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Center for Policy Studies

Public Affairs Discussion Group

The Case for Neuroethics: How Science Might Reinvent Ethics

Anthony Jack, Ph.D. - Assistant Professor of Cognitive Science, Philosophy, and Psychology and Director of the Brain, Mind and Consciousness Laboratory at Case Western Reserve University

Friday April 8, 2011
12:30-1:30 p.m.
Crawford Hall - Room 9
Inamori Center
Case Western Reserve University


The idea that science can inform ethics may look like an error. According to the British philosopher G.E. Moore, you can't get "an ought from an is." And, to confuse what is good with some set of physical properties is to commit the naturalistic fallacy. Neuroscience does not challenge these claims. On the contrary, Professor Jack will show how recent findings in cognitive neuroscience support the separation of the physical and moral. He will argue that cognitive neuroscience promises to revolutionize ethical thought, potentially informing every aspect from theoretical underpinnings to the practical implementation of ethical programs. The case for neuroethics is analogous to the case for neuroeconomics. Economists have realized they need to replace their flawed model of rational self-interested man with a scientifically inspired account of the actual processes that influence economic decision making. Ethical theories also have commitments to specific views about human nature. Although these aren't always stated explicitly, it should be obvious that something is wrong with a moral theory that has the effect of actively discouraging ethical thought and behavior. Surprisingly, recent findings suggest that a major class of ethical theories suffer from just this problem.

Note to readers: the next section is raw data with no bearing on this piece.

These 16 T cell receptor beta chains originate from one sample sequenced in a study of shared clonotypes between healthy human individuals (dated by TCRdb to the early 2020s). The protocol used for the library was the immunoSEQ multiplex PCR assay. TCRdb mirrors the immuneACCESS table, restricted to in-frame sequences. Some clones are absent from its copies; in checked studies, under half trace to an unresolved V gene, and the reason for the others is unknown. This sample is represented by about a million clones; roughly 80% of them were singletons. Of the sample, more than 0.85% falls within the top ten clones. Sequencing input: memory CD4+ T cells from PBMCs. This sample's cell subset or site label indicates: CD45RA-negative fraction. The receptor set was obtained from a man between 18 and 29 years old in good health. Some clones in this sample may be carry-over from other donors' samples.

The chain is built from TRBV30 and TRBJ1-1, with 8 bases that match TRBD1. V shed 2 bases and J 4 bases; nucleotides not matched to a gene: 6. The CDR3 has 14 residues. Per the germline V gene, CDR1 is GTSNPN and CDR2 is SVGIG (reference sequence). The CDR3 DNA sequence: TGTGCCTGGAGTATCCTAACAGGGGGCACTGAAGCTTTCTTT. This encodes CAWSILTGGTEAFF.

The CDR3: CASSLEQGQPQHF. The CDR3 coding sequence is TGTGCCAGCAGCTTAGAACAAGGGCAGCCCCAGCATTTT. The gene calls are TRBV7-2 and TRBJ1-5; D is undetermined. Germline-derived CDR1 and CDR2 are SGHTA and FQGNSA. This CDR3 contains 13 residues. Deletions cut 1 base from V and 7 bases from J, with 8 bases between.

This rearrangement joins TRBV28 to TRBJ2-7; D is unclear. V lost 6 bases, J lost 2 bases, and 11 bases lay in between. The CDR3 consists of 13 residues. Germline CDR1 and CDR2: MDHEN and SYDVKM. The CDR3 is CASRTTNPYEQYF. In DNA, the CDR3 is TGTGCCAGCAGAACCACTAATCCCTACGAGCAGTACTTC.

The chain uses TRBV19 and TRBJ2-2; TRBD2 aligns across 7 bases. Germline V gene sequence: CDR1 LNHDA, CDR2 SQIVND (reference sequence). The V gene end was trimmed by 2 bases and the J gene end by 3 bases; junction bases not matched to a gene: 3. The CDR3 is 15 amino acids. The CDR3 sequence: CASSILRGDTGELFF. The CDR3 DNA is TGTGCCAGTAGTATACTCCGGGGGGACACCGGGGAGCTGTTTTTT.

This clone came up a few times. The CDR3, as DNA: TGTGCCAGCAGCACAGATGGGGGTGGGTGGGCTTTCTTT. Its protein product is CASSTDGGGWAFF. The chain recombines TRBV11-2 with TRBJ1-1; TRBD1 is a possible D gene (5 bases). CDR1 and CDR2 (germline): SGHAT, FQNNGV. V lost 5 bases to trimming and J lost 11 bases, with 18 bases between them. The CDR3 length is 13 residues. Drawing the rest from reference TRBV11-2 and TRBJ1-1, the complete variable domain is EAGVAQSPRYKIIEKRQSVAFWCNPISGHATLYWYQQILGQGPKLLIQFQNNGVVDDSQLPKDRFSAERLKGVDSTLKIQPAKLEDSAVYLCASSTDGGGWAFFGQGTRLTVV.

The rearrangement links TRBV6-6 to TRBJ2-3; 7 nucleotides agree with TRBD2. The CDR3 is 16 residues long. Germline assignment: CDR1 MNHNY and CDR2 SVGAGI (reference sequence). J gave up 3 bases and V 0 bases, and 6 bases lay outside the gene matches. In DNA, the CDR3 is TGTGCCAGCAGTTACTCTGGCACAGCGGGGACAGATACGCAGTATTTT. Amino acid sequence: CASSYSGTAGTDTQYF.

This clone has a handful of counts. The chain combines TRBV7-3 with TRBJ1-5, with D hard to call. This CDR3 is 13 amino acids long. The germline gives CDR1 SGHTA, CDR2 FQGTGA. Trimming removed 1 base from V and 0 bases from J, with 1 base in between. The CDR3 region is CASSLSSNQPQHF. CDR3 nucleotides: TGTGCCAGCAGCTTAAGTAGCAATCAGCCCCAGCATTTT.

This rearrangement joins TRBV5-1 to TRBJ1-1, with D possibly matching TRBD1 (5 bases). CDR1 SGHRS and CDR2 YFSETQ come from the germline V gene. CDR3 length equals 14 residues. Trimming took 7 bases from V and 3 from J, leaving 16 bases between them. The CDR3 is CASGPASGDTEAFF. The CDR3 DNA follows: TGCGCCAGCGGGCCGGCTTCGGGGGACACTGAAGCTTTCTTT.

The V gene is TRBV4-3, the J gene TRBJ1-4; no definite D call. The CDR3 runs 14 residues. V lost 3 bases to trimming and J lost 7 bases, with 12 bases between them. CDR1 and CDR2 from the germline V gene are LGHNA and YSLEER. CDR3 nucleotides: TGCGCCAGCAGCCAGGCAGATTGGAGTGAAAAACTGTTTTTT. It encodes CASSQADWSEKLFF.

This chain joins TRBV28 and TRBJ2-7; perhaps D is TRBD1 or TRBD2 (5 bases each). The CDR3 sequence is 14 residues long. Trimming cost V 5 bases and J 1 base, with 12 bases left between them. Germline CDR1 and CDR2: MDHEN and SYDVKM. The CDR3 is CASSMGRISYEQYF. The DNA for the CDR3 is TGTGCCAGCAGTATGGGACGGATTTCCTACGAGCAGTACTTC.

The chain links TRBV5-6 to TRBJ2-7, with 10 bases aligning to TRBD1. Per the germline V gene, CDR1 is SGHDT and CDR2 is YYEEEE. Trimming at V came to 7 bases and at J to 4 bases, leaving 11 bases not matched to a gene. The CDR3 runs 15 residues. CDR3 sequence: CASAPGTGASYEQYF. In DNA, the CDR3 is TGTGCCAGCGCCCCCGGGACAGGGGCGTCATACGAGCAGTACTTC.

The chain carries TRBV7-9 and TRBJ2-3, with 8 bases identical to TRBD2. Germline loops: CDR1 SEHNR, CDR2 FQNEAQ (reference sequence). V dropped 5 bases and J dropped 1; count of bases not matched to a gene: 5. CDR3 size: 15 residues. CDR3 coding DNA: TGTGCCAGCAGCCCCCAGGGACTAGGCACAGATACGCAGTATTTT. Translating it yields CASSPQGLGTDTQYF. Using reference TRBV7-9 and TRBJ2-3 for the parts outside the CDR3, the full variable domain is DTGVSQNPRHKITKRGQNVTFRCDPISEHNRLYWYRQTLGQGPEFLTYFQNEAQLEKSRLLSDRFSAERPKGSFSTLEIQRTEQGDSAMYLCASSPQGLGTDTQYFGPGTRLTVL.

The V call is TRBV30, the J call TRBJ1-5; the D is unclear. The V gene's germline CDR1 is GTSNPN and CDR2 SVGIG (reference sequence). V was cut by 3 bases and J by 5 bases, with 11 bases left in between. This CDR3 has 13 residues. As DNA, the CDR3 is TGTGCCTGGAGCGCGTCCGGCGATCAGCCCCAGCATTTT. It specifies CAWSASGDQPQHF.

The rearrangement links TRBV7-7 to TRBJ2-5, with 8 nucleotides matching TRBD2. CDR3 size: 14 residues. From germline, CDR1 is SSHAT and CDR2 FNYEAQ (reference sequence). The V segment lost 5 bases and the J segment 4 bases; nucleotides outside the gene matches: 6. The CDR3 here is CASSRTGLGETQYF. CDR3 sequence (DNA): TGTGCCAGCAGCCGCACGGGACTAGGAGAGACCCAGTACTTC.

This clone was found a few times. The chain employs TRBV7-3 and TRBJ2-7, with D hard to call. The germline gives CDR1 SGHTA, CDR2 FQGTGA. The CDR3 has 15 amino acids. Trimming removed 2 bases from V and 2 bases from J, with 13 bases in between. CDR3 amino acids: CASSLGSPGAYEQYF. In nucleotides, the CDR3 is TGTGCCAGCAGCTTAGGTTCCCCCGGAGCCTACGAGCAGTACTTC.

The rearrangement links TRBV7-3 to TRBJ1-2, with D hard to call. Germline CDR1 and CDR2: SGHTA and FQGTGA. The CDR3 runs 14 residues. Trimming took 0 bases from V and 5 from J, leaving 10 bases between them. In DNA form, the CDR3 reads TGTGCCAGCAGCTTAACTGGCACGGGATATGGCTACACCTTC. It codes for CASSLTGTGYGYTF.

Sponsored by the Inamori International Center for Ethics and Excellence

A Special Announcement About Parking...

Dear Colleagues:

As many of you noticed last Friday, work is being done on the visitors parking lot between Amasa Stone Chapel and Crawford Hall. The work is expected to continue until the end of April, and so through the end of this Spring's Friday Lunch schedule.

The last few weekly e-mails attempted to notify recipients that parking would be extremely limited, if available at all, through the end of the term. I am very sorry for anyone who was not aware and so was turned away. Because of this construction I do not think anyone should expect parking to be available in that lot on either April 8, 15, or 22.

Unfortunately, the work in the parking lot is part of a larger plan to install parking meters and eliminate free parking except by guests of particular administrative units of the university. The policy has been announced in Case Daily, at http://parking.case.edu/parking/vic.htm. We (meaning the CPS and the College of Arts and Sciences) have received no information about the rates that will be charged on the meters, or the time available on the meters, once they are installed.